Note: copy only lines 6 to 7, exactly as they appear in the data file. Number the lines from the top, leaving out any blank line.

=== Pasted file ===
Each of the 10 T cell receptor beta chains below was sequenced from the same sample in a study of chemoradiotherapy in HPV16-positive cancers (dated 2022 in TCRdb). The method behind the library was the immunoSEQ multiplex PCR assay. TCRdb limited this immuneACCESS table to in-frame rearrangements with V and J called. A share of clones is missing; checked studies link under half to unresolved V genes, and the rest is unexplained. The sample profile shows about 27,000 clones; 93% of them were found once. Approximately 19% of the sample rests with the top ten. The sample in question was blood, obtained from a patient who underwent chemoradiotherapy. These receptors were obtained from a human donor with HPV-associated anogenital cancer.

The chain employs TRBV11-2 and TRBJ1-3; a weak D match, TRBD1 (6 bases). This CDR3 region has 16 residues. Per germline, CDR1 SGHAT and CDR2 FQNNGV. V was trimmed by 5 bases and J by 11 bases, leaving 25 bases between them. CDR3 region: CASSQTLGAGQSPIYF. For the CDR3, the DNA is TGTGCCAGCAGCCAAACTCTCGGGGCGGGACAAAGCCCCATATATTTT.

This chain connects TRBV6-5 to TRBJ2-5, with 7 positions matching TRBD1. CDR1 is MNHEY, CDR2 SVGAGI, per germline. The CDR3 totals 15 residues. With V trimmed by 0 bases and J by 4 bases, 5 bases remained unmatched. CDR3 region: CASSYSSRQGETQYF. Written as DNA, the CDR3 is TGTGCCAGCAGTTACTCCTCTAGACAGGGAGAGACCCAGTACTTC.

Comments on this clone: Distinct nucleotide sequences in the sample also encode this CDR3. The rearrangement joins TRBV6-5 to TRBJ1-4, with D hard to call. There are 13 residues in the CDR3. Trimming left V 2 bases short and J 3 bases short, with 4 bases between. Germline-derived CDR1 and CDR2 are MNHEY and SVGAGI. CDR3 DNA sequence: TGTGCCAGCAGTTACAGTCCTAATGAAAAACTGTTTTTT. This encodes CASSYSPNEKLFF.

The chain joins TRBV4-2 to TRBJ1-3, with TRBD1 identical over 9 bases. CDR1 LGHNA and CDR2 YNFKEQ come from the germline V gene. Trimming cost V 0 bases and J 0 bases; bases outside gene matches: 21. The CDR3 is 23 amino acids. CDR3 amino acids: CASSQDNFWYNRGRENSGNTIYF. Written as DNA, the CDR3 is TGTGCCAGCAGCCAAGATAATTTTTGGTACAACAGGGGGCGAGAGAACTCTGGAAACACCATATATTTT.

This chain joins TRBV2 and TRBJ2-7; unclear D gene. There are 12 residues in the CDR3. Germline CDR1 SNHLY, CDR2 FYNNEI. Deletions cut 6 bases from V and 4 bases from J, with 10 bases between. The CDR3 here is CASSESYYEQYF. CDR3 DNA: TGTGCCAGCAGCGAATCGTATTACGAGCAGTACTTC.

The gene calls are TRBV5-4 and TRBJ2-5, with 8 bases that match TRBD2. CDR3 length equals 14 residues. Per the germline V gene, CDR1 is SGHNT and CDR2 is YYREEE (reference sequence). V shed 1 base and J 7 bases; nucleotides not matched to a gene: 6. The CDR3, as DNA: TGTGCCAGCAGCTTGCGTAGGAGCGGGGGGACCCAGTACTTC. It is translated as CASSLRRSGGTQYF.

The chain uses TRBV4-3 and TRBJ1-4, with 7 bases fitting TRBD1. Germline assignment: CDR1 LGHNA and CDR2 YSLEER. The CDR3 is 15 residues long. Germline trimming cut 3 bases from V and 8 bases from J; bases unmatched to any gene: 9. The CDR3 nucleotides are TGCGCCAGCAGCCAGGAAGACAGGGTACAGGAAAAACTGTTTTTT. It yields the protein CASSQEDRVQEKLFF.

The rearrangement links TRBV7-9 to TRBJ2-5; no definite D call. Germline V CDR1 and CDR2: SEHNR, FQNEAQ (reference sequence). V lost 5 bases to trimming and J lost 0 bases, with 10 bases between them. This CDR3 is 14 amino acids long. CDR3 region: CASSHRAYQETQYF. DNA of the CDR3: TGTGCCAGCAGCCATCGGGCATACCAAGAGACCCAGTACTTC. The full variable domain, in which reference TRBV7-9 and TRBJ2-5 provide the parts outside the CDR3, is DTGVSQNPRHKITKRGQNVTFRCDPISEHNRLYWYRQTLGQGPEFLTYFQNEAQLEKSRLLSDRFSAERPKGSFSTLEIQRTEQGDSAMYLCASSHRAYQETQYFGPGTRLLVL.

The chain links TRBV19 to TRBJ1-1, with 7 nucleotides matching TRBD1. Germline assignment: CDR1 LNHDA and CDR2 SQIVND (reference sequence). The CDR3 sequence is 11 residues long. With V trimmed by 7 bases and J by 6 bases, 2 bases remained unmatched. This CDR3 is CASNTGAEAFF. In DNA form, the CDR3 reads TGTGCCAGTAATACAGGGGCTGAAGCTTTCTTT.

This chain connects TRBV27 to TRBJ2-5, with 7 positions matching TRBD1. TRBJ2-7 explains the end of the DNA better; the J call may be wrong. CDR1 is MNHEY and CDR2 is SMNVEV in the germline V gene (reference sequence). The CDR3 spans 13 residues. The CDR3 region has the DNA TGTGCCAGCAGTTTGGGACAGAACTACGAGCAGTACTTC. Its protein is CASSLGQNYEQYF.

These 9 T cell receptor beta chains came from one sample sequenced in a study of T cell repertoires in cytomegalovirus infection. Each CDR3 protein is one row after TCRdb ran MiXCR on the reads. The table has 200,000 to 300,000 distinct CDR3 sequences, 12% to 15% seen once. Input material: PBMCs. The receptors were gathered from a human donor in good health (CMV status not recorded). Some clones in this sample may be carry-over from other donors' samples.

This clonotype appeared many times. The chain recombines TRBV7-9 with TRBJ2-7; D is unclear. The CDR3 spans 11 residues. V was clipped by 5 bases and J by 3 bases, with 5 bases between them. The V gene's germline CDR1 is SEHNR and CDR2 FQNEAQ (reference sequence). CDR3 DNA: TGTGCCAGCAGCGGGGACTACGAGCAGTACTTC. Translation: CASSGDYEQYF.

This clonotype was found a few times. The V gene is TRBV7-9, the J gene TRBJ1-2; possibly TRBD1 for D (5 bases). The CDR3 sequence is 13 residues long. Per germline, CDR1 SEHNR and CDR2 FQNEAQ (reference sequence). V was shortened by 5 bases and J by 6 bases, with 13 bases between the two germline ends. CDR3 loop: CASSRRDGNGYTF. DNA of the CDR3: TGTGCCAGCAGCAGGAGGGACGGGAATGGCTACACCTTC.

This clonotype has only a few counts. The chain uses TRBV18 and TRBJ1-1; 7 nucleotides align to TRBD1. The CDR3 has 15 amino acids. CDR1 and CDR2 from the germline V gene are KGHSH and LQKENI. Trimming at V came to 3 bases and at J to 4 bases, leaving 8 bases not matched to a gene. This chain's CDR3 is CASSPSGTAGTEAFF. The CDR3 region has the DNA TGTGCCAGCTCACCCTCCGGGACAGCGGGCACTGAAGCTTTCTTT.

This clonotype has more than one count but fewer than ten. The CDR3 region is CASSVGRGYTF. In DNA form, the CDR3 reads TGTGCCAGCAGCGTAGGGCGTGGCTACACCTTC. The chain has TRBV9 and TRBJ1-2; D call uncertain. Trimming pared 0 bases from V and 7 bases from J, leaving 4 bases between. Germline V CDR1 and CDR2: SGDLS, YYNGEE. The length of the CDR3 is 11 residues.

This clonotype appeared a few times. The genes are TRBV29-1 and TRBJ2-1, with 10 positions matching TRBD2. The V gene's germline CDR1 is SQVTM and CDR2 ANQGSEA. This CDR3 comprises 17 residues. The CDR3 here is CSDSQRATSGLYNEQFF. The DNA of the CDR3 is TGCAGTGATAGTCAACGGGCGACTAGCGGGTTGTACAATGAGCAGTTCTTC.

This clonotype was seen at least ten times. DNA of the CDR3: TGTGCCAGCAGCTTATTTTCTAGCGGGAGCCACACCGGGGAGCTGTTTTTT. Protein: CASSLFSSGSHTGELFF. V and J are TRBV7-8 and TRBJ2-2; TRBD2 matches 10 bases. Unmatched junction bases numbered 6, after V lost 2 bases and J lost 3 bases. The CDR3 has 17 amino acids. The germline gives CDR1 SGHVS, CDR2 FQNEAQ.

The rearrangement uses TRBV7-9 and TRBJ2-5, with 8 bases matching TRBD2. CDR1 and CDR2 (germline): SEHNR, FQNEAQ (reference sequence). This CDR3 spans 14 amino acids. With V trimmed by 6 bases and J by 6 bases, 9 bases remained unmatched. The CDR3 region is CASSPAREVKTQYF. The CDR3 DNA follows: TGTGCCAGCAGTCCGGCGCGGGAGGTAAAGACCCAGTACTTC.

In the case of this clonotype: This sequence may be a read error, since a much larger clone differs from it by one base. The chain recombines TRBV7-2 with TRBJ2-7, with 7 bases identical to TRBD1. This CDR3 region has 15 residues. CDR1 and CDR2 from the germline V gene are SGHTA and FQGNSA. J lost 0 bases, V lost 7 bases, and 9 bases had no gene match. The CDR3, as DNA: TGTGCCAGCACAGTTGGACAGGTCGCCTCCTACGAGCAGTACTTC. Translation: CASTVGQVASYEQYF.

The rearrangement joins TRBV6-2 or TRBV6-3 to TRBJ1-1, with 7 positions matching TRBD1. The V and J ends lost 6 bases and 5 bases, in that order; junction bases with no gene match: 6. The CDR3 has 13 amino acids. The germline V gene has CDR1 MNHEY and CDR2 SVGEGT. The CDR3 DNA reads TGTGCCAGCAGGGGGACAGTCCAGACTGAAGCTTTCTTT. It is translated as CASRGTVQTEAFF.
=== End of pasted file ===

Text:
This chain joins TRBV2 and TRBJ2-7; unclear D gene. There are 12 residues in the CDR3. Germline CDR1 SNHLY, CDR2 FYNNEI. Deletions cut 6 bases from V and 4 bases from J, with 10 bases between. The CDR3 here is CASSESYYEQYF. CDR3 DNA: TGTGCCAGCAGCGAATCGTATTACGAGCAGTACTTC.

The gene calls are TRBV5-4 and TRBJ2-5, with 8 bases that match TRBD2. CDR3 length equals 14 residues. Per the germline V gene, CDR1 is SGHNT and CDR2 is YYREEE (reference sequence). V shed 1 base and J 7 bases; nucleotides not matched to a gene: 6. The CDR3, as DNA: TGTGCCAGCAGCTTGCGTAGGAGCGGGGGGACCCAGTACTTC. It is translated as CASSLRRSGGTQYF.